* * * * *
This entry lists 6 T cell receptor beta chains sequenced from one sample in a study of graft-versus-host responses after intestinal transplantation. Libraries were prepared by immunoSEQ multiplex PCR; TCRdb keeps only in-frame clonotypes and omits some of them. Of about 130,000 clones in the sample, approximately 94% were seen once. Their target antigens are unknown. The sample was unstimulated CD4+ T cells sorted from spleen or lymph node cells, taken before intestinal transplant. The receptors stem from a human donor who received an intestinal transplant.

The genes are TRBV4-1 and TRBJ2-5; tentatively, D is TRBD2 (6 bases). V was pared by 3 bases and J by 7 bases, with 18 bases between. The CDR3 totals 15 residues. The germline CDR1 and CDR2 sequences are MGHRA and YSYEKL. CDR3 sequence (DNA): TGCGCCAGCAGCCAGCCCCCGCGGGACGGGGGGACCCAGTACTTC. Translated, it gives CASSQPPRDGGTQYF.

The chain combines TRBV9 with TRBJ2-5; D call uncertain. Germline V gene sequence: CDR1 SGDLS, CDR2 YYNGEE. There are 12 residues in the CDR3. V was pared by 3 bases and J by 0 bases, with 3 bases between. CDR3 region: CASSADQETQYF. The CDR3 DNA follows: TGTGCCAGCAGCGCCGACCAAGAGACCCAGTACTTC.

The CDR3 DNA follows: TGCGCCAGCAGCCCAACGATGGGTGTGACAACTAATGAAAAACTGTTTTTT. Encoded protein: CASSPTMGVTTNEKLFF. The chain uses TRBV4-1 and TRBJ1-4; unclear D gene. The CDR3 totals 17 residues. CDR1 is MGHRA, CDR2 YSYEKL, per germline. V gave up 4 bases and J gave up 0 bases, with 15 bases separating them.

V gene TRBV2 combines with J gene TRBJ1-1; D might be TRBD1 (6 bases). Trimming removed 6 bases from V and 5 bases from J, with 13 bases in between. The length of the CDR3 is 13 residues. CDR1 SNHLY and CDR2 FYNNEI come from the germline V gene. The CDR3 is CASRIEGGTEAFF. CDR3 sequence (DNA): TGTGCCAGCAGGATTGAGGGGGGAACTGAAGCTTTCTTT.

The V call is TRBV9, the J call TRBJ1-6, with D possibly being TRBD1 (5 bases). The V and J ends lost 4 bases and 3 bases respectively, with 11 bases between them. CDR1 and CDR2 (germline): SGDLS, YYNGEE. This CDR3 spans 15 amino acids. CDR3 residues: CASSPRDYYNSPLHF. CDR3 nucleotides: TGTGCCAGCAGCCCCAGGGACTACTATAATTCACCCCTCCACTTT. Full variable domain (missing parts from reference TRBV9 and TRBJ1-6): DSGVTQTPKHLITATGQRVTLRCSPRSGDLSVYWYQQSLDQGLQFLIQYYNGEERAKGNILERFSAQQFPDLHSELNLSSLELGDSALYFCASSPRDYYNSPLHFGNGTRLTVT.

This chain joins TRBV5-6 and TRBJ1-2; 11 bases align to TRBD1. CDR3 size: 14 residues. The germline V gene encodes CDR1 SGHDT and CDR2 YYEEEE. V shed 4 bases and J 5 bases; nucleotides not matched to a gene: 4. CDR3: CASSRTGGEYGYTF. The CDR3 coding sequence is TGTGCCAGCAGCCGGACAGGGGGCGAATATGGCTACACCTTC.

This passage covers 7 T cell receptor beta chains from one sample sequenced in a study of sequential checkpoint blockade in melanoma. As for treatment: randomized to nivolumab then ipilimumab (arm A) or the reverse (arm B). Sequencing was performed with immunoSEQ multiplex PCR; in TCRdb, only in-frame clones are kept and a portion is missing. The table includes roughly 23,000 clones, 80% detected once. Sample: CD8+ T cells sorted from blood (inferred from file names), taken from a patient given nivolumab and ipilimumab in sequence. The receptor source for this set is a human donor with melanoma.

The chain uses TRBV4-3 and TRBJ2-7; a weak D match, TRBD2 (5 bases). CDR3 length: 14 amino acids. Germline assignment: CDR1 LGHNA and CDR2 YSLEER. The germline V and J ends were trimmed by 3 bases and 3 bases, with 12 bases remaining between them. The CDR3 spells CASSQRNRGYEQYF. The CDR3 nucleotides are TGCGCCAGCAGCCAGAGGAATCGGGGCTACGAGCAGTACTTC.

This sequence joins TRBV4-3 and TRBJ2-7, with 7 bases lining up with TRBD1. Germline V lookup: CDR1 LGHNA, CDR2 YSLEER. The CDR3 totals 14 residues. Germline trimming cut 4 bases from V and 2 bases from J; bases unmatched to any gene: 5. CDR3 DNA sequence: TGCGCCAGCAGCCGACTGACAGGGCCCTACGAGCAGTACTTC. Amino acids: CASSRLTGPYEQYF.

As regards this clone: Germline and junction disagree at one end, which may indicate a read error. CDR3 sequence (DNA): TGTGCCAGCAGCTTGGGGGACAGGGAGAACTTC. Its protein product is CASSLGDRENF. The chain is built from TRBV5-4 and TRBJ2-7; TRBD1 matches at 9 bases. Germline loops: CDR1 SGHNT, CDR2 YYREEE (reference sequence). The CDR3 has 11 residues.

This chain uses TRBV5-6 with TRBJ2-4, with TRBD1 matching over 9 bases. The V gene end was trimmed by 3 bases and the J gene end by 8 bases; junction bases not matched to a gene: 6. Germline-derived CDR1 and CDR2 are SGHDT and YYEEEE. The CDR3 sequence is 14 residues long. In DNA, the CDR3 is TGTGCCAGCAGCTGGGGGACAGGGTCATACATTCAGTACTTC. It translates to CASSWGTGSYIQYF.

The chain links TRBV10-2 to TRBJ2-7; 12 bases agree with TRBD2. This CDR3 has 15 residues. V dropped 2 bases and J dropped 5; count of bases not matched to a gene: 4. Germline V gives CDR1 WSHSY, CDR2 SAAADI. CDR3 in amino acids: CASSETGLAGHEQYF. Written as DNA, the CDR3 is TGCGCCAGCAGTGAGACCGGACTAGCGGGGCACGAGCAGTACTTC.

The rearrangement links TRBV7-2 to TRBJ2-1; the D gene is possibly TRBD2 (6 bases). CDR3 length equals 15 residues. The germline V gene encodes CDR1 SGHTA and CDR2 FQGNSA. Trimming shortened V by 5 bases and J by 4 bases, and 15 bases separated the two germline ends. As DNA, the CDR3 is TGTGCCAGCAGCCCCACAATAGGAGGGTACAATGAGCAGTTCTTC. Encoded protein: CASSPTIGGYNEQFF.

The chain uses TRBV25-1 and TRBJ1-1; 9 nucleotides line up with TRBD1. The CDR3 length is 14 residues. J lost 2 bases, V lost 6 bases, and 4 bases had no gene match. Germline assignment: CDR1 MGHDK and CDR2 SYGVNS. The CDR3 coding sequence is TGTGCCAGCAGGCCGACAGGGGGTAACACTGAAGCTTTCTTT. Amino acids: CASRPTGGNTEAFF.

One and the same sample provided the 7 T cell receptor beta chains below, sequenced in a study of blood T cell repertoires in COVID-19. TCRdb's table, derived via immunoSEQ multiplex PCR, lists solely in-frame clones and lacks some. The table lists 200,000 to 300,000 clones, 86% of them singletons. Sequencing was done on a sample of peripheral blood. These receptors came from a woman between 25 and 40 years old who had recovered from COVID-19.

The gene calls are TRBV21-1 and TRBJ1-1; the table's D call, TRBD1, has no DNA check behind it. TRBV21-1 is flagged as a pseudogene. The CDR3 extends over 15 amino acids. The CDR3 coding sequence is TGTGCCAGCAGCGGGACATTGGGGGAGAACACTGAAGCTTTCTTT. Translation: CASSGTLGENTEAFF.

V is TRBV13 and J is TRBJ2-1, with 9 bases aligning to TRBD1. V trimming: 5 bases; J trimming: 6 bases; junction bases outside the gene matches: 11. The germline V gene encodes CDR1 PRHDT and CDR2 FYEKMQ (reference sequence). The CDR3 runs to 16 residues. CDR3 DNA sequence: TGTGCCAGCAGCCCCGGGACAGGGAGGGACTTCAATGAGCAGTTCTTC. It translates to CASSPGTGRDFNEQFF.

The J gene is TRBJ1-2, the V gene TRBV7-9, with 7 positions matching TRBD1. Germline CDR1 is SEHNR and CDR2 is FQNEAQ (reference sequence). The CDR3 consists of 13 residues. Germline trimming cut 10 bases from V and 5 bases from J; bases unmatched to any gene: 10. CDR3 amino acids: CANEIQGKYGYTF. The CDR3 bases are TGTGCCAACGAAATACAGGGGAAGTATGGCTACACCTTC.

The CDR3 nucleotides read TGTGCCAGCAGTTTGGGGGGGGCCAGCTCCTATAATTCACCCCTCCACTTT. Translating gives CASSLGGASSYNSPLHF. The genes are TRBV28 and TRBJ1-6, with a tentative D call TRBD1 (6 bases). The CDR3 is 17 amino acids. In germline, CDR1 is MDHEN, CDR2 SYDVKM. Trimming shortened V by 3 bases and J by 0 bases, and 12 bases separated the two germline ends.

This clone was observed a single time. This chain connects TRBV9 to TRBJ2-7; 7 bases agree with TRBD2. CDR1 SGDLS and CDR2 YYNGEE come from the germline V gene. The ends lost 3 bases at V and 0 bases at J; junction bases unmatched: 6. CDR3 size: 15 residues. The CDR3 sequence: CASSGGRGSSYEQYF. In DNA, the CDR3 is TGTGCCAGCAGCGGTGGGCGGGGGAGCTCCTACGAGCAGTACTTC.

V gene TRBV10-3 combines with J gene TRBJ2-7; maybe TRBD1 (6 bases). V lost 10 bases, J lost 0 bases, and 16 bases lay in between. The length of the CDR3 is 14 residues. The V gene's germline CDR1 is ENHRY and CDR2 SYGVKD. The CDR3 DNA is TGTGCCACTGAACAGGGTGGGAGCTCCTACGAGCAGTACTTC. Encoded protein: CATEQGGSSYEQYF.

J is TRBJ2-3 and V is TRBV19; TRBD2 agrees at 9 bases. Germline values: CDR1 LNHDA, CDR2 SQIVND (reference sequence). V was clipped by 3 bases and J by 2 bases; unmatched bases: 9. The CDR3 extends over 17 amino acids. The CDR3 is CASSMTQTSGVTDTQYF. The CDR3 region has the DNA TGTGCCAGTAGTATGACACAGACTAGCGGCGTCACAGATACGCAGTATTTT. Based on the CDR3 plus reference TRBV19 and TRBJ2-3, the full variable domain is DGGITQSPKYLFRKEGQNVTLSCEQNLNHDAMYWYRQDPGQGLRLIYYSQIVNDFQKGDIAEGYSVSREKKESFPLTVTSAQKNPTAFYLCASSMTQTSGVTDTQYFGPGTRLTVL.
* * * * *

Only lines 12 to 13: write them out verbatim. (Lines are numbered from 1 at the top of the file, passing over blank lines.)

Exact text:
This chain uses TRBV5-6 with TRBJ2-4, with TRBD1 matching over 9 bases. The V gene end was trimmed by 3 bases and the J gene end by 8 bases; junction bases not matched to a gene: 6. Germline-derived CDR1 and CDR2 are SGHDT and YYEEEE. The CDR3 sequence is 14 residues long. In DNA, the CDR3 is TGTGCCAGCAGCTGGGGGACAGGGTCATACATTCAGTACTTC. It translates to CASSWGTGSYIQYF.

The chain links TRBV10-2 to TRBJ2-7; 12 bases agree with TRBD2. This CDR3 has 15 residues. V dropped 2 bases and J dropped 5; count of bases not matched to a gene: 4. Germline V gives CDR1 WSHSY, CDR2 SAAADI. CDR3 in amino acids: CASSETGLAGHEQYF. Written as DNA, the CDR3 is TGCGCCAGCAGTGAGACCGGACTAGCGGGGCACGAGCAGTACTTC.